Sushi Daiwa (Tokyo, Japan)

Sushi Daiwa
Tsukiji Fish Market
5-2-1 Tsukiji, Chuo-ku, Tokyo 104-0045
Dining date: 10/12/12

daiwa signage

Tsukiji Market was close to the top, if not the top, of the list in terms of places to visit while in Tokyo. There are a ton of things to see, from all of the food stands and market stalls to just the observation of interactions at a real, working fish market. One of the most unique activities is going to the tuna auction; only 120 tourists per day are admitted on a first-come, first-served basis. Early arrival is a must…all spots were taken by about 4:30am.

At the auction area, dozens and dozens of tuna were laid out and inspected for quality. Occasionally an auctioneer would come out and start yelling unintelligible (to me) things; tuna were sold in a matter of minutes.

tuna auction

tuna auction

What surprised me most was that all of the tuna were already frozen. They were presumably flash-frozen at sea, then brought to market. It made me wonder – is proximity a chief determining factor in the quality of fish anymore? If the fish is already frozen, what difference does it make if it’s defrosted at the market that morning or in Los Angeles the next?

While there are many things to see, eating some of the sushi fresh from the market is a must. The most famous sushi shop at Tsukiji is probably Sushi Dai, home to consistently long lines in the mornings. Next door is Sushi Daiwa, a shop that I’ve heard having similar quality but a shorter line.

At around 6am on a Friday, Dai’s line was already greater than an hour; however, our party of 5 was able to squeeze into the last 5 seats at Daiwa’s bar without a wait. Most of us (myself included) went with the daily omakase.

daiwa interior

That picture is pretty much the whole shop. Not more than ten seats at the counter and no tables; the narrow pathway through the restaurant couldn’t be more than a couple feet wide.

Miso Soup with Clams

miso soup

miso soup clams

We began with a bowl of miso soup. I noticed a nice sea flavor coming through and lo and behold, there were these tiny clams at the bottom of the bowl. Delish.

The sushi came next, at a pretty quick pace.



Ika (Squid)










Tuna, Negitoro, and Ikura-Cucumber Cut Rolls

maki rolls

Anago (Sea Eel)


Kanpachi (Amberjack)


This was the conclusion of the omakase. Expectantly, the sushi was fresh and well-made, and it was interesting to find such tiny pieces of uni (I believe they came from Russia).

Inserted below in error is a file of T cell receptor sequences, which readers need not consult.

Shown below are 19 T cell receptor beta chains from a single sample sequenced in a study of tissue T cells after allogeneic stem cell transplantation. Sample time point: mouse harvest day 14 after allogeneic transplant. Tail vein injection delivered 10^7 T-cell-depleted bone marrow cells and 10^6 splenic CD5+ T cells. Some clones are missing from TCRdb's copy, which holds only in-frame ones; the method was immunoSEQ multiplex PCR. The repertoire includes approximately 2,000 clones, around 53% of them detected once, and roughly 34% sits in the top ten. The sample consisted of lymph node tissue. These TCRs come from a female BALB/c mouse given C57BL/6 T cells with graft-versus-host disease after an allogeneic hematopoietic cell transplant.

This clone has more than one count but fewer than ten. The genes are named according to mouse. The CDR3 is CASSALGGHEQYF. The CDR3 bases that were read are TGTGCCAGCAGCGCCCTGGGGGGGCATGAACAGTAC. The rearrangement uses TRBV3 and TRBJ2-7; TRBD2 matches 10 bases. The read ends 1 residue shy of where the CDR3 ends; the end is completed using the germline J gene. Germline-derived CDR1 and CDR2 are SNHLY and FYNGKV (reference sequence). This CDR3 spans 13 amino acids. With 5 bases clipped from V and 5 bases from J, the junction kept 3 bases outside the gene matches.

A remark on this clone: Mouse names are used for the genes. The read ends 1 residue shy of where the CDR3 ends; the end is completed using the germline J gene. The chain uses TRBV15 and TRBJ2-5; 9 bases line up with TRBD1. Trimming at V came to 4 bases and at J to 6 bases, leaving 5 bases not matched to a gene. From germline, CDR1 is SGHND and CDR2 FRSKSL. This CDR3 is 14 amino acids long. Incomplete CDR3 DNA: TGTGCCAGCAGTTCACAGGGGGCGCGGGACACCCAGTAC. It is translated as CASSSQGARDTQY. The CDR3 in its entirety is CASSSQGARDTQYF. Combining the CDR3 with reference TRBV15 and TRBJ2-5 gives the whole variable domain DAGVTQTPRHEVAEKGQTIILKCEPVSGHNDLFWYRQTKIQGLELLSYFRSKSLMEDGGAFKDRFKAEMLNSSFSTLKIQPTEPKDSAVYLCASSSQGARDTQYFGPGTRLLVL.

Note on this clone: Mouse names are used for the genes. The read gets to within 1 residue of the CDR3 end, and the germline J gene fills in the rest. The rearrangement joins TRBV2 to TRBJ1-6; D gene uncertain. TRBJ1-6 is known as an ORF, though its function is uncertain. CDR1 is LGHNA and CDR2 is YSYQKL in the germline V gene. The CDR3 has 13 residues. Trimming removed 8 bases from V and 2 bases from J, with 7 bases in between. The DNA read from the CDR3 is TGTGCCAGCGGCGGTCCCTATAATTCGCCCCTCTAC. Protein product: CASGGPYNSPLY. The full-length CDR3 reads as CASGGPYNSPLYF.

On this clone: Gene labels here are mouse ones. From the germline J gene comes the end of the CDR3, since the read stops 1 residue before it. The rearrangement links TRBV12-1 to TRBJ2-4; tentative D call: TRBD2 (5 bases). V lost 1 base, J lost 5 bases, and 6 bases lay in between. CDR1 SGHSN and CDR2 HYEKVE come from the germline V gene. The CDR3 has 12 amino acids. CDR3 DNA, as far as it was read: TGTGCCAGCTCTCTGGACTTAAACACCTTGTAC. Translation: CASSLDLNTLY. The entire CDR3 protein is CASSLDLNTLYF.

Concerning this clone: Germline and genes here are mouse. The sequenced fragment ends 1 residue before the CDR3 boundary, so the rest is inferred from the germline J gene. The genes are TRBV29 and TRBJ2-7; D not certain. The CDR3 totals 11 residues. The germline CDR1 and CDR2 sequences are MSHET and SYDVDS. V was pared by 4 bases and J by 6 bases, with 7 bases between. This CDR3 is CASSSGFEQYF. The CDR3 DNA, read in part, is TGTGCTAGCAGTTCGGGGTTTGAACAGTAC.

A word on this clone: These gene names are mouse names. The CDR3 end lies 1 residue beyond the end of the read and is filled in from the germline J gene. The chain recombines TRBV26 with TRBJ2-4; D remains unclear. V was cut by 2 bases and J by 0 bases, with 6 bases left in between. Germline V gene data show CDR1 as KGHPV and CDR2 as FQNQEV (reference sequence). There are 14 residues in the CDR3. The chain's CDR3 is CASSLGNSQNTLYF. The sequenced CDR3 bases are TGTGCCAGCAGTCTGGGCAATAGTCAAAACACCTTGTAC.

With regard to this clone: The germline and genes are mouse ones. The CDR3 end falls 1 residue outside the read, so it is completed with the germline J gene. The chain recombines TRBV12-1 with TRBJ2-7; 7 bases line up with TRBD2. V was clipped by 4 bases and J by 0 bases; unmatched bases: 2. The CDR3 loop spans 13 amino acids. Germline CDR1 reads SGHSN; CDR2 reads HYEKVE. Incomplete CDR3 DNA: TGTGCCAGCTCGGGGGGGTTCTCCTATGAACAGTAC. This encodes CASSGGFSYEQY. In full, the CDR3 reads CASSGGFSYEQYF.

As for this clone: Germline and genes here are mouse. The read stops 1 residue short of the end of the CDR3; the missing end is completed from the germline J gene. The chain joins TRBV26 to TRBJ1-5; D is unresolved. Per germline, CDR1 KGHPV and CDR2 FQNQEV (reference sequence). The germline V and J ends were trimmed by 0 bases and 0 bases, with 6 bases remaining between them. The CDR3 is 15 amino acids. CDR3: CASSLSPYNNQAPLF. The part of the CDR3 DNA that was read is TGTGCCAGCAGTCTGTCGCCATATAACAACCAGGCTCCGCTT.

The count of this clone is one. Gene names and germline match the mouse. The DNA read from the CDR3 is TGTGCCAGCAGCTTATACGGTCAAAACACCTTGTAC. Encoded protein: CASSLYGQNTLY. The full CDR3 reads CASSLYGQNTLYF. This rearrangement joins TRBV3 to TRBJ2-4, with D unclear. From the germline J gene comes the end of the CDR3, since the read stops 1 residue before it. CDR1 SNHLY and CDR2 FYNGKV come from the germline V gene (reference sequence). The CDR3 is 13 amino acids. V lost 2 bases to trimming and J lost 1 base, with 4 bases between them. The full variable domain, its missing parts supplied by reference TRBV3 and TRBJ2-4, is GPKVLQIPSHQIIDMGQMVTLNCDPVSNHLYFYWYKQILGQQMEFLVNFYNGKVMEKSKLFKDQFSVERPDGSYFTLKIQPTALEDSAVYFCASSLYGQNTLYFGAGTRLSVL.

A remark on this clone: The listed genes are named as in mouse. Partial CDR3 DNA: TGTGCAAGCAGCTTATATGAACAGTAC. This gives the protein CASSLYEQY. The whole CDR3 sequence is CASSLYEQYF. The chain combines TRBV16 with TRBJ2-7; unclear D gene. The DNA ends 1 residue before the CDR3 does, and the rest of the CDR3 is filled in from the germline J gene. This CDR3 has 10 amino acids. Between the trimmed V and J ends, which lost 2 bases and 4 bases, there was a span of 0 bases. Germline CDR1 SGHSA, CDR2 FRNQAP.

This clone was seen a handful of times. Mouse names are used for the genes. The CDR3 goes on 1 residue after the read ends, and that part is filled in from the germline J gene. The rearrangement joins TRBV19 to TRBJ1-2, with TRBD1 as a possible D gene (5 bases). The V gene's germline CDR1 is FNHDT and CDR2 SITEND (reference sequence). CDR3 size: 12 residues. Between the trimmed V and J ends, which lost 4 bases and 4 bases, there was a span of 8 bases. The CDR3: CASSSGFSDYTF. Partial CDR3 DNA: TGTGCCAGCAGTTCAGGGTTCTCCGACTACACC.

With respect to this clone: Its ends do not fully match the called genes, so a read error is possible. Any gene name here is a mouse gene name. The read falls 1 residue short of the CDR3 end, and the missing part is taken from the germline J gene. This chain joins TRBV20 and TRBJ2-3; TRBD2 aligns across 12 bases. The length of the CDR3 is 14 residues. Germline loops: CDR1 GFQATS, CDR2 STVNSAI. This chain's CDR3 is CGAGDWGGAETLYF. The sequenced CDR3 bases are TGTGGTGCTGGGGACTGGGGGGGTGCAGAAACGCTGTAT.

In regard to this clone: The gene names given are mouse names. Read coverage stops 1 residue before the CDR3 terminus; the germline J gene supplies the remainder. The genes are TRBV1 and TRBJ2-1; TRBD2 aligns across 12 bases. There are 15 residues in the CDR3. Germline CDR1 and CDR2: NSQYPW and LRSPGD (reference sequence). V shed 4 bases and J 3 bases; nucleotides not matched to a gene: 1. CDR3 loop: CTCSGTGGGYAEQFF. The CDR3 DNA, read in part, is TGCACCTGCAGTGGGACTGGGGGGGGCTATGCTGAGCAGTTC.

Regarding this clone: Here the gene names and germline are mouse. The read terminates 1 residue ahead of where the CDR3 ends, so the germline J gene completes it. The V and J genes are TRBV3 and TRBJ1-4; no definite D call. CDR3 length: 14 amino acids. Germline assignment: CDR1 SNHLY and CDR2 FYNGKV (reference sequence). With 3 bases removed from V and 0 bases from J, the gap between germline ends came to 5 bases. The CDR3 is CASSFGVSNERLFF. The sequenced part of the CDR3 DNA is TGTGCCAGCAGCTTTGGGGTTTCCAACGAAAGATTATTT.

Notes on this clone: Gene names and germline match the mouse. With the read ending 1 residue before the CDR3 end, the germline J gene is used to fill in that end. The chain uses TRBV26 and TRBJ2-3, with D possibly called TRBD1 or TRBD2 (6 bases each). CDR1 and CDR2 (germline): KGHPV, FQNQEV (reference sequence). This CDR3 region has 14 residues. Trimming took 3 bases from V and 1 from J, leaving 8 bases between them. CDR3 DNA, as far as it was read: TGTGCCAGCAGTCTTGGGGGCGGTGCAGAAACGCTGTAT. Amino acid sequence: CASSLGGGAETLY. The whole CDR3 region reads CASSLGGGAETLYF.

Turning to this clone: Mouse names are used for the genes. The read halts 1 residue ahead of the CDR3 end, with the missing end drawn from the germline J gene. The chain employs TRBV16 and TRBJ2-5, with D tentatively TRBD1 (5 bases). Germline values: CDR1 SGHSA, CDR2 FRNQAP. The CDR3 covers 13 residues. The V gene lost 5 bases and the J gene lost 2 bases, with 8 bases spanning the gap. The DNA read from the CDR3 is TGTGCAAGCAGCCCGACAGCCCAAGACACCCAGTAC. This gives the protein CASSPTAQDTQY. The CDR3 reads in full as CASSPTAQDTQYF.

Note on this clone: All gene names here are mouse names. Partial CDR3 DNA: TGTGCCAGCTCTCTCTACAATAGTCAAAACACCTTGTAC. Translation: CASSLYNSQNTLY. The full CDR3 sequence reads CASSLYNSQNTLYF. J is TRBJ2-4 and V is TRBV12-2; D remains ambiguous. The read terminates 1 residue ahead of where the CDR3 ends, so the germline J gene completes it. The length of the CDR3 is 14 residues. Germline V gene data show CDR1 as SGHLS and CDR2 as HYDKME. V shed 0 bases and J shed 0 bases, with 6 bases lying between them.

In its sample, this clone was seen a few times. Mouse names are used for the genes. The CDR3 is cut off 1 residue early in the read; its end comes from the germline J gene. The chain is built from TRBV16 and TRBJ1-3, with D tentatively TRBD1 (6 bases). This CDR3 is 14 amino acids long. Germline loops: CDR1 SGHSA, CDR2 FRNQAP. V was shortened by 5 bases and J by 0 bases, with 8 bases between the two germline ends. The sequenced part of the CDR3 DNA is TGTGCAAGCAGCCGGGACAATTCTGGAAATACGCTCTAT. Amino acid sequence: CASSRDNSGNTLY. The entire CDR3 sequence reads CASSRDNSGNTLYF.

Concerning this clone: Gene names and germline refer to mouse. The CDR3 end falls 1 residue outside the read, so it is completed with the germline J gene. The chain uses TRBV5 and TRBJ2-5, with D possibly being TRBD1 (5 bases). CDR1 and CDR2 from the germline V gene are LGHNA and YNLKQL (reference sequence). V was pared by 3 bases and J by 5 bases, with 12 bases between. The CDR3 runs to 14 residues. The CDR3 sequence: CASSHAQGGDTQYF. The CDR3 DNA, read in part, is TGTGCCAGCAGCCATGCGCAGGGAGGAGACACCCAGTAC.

I ordered three more pieces; a side-by-side toro comparison and another piece I saw going to a neighboring diner.





Aji (Mackerel) ginger, scallion


My second piece of otoro wasn’t as fatty as I anticipated…and was kind of chewy and sinewy. Definitely not what I was expecting. Overall, I found the sushi at Daiwa to be good, though not particularly special. Maybe my expectations were too high, but I found the sushi to be comparable to a good spot in LA (which isn’t a bad thing, but maybe I was looking for something more). At about 5,400JPY/69USD, it wasn’t exactly a bargain, either.

The next morning we made an attempt to eat at Sushi Dai. There was already a lengthy line at 6am, estimated to be a 3.5-4 hour wait. Ridiculous. I didn’t wait but I’m determined to go…stay tuned.

UPDATE: I managed to finally try Sushi Dai!


Other Tokyo sushi:
Sukiyabashi Jiro Roppongi | Sushi Dai | Sushi Kanesaka | Sushi Yoshitake | Umi


  1. Being flash frozen is already a standard industry practice that has been happening for years. How else would you be able to get your fresh fish, it would be nearly impossible to get it to America and keep it fresh? If you had seen the documentary Jiro you would see that even he buys frozen fish. It’s also a safeguard to kill off any worms that may be present which is a risk if it’s never been flash frozen.

    The quality of the fish doesn’t really degrade if it is handled properly and flash freezing doesn’t burst the cell walls which cause water to burst out thus losing juices.

    1. Got it – it does make sense. I know that legally, all sushi in America must be frozen at some point. However I didn’t realize it was an industry practice worldwide; in America I feel like we sometimes think of things as fresh vs. frozen, which isn’t the right way of thinking.

  2. You should check out Kyubey in Ginza for sushi. Go during lunch instead of dinner (pretty much the same menu at half the price).
    Ippudo (Roppongi location)
    and of course…MOS Burger!

    1. Thanks James. Kyubey is on my radar but I hadn’t been quite sold yet…sounds like a good lunch option though! I’ve already been to the Ippudo Marunouchi location – any particular reason why you recommend the Roppongi one? As for MOS, I haven’t heard of it,must look into…

      1. Ippudo is good, but my favorite was Roppongi….probably not worth going out of your way if you’ve already gone to Marunouchi.
        MOS Burger is just a Japanese fast food chain. Don’t think they have any locations in the U.S. anymore. Worth stopping in for a quick snack, if you pass one.

        1. Gotcha. Given I’ll be here a while, I do want to go back to Ippudo so I’ll probably check another location.

          Stumbled upon a MOS burger today too! I’ll keep it in mind..

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